“ALBANY, N.Y. -- In certain precincts of a world encouraged to embrace differences, Christ is out.
The terms "B.C." and "A.D." increasingly are shunned by certain scholars. Educators and historians say schools from North America to Australia have been changing the terms "Before Christ," or B.C., to "Before Common Era," or B.C.E., and "anno Domini" (Latin for "in the year of the Lord") to "Common Era." In short, they're referred to as B.C.E. and C.E.”
There are clearly a number of people out there that have way to little to do with their time.
The modern calendar works quite well, in my opinion, and just like the government’s force feeding Americans the metric measurement system in the 1970’s, I think that this effort will be doomed to failure. (Being an engineer, I am quite comfortable with the metric system, by the way.)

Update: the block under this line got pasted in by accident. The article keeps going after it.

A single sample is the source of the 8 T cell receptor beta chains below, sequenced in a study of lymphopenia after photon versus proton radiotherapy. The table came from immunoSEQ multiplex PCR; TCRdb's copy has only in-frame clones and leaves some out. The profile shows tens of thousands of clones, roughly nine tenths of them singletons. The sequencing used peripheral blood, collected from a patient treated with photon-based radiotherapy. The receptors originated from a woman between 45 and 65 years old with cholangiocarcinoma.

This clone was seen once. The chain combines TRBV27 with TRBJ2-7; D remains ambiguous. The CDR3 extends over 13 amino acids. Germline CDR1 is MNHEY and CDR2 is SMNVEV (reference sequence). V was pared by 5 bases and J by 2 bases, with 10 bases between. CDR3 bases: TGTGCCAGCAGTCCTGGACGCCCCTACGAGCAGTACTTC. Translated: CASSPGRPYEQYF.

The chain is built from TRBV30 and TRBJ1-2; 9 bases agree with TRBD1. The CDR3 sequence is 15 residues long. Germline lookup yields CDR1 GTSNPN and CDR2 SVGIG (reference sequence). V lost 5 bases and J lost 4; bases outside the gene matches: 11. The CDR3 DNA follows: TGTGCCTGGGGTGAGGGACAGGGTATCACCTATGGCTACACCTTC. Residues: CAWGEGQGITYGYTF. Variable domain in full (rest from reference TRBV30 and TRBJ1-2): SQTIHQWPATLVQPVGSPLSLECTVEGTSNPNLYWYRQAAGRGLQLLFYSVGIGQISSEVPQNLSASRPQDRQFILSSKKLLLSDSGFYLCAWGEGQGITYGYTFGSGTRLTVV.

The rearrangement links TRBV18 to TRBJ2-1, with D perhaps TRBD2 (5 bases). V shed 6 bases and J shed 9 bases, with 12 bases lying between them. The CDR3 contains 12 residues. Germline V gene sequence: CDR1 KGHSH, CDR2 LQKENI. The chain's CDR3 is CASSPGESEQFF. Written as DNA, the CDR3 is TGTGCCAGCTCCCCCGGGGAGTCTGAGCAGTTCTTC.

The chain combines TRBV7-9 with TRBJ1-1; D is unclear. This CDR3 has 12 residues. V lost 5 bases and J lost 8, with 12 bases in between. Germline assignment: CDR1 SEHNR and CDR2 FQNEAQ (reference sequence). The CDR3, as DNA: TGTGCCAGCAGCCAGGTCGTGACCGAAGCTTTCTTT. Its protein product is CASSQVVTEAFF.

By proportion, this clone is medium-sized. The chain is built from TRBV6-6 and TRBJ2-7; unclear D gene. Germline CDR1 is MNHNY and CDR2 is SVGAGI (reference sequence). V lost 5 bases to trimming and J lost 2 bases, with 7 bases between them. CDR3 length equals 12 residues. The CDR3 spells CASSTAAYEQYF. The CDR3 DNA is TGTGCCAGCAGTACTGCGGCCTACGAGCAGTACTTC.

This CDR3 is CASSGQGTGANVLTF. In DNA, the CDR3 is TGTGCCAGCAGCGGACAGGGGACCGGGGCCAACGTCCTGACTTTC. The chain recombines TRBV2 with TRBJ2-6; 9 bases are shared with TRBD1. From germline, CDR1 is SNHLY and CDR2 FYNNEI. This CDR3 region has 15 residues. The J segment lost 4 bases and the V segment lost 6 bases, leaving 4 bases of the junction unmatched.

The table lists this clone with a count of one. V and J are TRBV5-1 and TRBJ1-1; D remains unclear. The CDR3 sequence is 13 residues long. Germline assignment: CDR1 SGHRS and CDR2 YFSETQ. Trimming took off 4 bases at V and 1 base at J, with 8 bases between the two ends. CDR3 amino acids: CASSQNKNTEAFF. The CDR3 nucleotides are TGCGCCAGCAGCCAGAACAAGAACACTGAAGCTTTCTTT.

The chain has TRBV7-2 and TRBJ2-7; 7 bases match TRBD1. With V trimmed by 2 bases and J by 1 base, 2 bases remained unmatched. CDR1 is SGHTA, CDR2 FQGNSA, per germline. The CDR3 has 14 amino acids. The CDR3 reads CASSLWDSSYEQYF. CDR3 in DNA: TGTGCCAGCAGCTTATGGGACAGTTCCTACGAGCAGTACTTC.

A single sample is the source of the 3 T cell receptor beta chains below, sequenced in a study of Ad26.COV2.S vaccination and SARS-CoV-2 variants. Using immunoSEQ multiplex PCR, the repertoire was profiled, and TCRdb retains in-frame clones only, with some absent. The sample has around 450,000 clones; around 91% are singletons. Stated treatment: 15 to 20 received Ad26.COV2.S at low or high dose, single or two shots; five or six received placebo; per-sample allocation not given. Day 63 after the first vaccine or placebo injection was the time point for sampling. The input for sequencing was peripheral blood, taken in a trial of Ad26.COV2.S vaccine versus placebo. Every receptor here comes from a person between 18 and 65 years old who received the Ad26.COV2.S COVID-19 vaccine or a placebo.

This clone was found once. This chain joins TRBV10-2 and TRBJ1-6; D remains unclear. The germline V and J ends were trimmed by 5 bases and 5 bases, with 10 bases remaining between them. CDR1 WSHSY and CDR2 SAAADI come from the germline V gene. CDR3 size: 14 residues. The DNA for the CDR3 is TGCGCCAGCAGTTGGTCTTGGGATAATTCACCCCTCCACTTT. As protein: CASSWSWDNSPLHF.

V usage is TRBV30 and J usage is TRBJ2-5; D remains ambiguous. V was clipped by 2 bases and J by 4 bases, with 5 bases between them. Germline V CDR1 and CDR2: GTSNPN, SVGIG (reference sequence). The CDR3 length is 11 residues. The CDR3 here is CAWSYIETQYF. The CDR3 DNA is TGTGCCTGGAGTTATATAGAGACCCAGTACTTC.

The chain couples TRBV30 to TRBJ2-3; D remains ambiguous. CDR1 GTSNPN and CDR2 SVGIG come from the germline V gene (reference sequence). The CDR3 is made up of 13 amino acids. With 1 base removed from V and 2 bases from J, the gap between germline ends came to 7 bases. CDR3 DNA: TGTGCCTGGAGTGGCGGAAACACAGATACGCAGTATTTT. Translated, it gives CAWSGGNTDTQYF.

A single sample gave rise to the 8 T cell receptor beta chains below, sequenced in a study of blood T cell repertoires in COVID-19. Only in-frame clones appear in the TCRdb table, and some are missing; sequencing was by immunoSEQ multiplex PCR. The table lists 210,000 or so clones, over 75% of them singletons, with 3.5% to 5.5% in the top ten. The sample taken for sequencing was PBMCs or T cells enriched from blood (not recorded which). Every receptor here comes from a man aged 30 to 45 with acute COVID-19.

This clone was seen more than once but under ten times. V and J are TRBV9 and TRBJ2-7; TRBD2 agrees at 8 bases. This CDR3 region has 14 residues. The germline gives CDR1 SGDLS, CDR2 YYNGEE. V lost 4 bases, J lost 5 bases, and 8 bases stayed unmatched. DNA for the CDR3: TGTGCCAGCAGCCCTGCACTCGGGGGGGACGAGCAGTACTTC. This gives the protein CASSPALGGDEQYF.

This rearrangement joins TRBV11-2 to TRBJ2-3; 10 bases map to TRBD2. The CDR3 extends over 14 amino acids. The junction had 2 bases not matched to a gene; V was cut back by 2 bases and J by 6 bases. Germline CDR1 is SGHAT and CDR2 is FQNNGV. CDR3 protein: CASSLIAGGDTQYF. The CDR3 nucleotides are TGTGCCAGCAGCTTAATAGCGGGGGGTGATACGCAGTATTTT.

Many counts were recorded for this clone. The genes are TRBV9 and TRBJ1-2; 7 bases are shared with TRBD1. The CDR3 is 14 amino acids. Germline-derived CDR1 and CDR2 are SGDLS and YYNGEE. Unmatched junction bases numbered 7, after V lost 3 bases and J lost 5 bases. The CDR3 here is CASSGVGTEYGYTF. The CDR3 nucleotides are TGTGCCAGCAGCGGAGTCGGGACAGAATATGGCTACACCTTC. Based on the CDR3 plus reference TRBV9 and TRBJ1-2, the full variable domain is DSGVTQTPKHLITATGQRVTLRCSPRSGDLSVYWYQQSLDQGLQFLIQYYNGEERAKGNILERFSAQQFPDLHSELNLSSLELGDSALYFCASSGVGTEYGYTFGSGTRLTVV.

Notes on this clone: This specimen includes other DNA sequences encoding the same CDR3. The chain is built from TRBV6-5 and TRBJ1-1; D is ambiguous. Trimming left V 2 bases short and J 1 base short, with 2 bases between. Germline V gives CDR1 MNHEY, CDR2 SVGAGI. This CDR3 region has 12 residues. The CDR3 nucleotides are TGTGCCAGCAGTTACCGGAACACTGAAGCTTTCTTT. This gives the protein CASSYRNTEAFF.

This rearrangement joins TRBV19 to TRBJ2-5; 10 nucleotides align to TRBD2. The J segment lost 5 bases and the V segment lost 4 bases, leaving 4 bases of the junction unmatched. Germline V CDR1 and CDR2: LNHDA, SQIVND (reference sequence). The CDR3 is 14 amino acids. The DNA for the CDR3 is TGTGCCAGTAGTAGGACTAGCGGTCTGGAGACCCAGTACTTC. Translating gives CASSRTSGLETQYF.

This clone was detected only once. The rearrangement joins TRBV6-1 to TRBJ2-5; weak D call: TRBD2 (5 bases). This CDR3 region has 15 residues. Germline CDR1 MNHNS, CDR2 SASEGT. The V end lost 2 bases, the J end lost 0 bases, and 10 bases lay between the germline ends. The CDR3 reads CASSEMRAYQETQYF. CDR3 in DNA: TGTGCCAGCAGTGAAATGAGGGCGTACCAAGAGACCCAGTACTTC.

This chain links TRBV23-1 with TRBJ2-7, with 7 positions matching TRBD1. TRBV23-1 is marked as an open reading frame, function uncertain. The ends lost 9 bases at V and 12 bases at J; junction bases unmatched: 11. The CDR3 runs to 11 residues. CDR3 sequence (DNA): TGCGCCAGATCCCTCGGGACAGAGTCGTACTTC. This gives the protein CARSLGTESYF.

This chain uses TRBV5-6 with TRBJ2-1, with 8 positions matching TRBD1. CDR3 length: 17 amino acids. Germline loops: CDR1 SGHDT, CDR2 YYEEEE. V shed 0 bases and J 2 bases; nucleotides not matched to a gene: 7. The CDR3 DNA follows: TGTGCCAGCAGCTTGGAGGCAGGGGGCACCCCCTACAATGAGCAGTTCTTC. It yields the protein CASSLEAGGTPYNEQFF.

But there is more…
“The terms B.C. and A.D. have clear Catholic roots. Dionysius Exiguus, an abbot in Rome, devised them as a way to determine the date for Easter for Pope St. John I. The terms were continued under the Gregorian Calendar, created in 1582 under Pope Gregory XIII.
Although most calendars are based on an epoch or person, B.C. and A.D. have always presented a particular problem for historians: There is no year zero; there's a 33-year gap, reflecting the life of Christ, dividing the epochs. Critics say that's additional reason to replace the Christian-based terms.
"When Jews or Muslims have to put Christ in the middle of our calendar ... that's difficult for us," said Steven M. Brown, dean of the William Davidson Graduate School of Jewish Education at the Jewish Theological Seminary in New York City.
The new terms were introduced by academics in the 1990s in public elementary and high school classrooms.”